When I asked him the amount of time he is putting into teaching at home opposed to in person, Mr. Shearer said, “I would say more time in planning, but less time in actually teaching.” He said when it comes to teaching, it takes more time to do attendance, more time to get platforms ready, and more time to grade which does not allow him the full amount of time to teach whereas if everyone was in the classroom, he would have the full class period.  

At times, a student’s perspective of virtual learning can be very different from a teacher’s perspective. Some students enjoy virtual learning because they are able to wake up later and have more free time during the day due to the cohort schedule. Other students miss the in-person interactions and struggle to keep up without physically being able to have a teacher in front of them. I wanted to get a student’s perspective on how he has adapted to online learning. 

I interviewed current sophomore Jeremy Abrams. Jeremy pointed out that the biggest change for him from a traditional classroom setting to virtual learning was the obstacles he had encountered with the technology. “Depending on the WiFi, it was either hard to see what he was presenting or the microphone was lagging. In person, this was not an issue because the presentations were always ready to go.” Jeremy also said that he found himself putting more time into school when he was virtual as opposed to if he was physically in school. “I feel like teachers are giving out twice as many assignments. This has made online more stressful than in person.”  

Sophomore Jeremy Abrams

After my interview with both Mr. Shearer and Jeremy Abrams, I realized that teachers and students both had a lot of the same challenges when it came to virtual school. Whether it is having to stay on top of students who are missing work, or microphones lagging because of the WiFi, both teachers and students have encountered challenges throughout virtual learning. Everyone is still adapting in these unprecedented times and we will surely always remember our time virtually teaching and learning.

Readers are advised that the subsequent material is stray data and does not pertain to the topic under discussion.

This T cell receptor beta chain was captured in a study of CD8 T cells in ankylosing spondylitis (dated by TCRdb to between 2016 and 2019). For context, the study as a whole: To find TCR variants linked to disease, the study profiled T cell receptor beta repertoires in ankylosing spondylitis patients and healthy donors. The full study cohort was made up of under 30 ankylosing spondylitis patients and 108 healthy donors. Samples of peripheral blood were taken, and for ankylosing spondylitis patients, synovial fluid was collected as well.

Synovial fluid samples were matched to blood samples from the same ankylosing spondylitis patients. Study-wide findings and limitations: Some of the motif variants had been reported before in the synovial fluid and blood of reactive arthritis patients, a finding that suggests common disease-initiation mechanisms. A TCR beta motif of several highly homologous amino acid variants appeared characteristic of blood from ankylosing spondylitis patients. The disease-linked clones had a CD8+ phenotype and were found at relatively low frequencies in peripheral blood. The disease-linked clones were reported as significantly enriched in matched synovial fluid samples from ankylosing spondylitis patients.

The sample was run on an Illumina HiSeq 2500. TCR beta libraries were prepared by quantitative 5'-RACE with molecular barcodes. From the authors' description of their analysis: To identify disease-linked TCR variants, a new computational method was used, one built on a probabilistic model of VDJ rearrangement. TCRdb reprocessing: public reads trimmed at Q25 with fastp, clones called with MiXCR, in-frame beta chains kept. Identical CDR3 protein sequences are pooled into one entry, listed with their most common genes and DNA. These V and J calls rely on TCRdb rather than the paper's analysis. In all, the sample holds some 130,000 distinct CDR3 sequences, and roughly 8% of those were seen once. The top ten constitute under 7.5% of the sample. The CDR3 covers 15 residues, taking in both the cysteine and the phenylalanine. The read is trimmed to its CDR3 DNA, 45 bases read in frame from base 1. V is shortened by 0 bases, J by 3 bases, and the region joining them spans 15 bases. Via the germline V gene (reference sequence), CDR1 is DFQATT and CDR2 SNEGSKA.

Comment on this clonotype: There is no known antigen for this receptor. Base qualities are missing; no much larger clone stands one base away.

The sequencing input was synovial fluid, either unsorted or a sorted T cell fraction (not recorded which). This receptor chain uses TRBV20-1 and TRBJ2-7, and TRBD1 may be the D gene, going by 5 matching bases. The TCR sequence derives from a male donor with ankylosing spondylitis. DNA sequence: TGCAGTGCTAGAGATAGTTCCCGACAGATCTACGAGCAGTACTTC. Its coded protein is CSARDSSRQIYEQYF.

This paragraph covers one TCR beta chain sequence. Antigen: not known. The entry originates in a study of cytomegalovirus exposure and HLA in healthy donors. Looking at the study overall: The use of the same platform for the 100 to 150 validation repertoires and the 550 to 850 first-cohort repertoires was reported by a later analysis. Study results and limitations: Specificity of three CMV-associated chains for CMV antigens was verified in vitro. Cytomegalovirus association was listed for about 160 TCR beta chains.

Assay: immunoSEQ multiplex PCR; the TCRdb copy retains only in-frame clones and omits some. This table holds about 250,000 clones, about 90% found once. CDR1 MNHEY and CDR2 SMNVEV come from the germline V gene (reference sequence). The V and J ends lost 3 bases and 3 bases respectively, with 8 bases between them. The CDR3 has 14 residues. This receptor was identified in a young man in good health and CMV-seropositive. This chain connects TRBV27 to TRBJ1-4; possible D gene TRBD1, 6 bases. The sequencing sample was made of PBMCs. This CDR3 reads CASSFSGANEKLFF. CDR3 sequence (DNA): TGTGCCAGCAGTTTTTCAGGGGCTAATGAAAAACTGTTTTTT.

Sean Thompson is a senior member of the Multimedia Journalism class

Kyle Shao is a junior member of the Multimedia Journalism class

Mountain biking thrives during the pandemic

On any given Monday, you are likely to find 30 high schoolers in purple jerseys cranking their gears, trying their hardest to climb that final hill. During these confusing and unprecedented times of the COVID-19 pandemic, a lot of our activities were put on hold. Many sporting events had to be postponed or stopped altogether for safety reasons, such as high school football and soccer. However, there is one sport that has managed to survive through these uncertain times, and that is the sport of mountain biking.

While many of the other sports teams at Mount Saint Joseph High School had to, unfortunately, be paused, Mountain Biking was still given the grace to continue during the quarantine period. How did the riders continue their sport with these new complications, and how has COVID-19 caused a lasting impact on mountain biking? As a mountain bike team member myself, I reached out to riders and coaches to try and find the answers to these compelling questions.

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As mentioned before, mountain biking can be a naturally socially distant sport. On the team rides for MSJ, riders are spaced out in single file lines as they roll and cruise down the valleys and hills of Patapsco State Park. This naturally distant activity is what helped push the sport to continue to remain active as a sport at Mount Saint Joseph after the quarantine order was put into effect. Due to the appeal of an outside activity to many Americans, biking saw a massive increase of people wanting to participate from all across the nation. According to the NDP Group, April of 2020 was the first recorded month to have over 1 billion dollars in revenue generated from the biking business, compared to the average 500 million in previous years.

Mountain biking coach Mike Saverino, from the class of 1983, said this sudden increase was the result of people looking for new sports to try during the quarantine. “I believe the sudden increase had a few reasons.  All other sports were canceled, mountain biking is an outdoor, distanced, and safe sport.  It is also all-inclusive so siblings and families could all participate,” said Saverino.

Mike Saverino, Mount St. Joseph Class of 1983

Many MSJ students wanted to get outdoors to enjoy the fresh air of the woods, and they saw the mountain biking team as the perfect opportunity to be able to not only exercise but to be able to join a community of fellow bikers.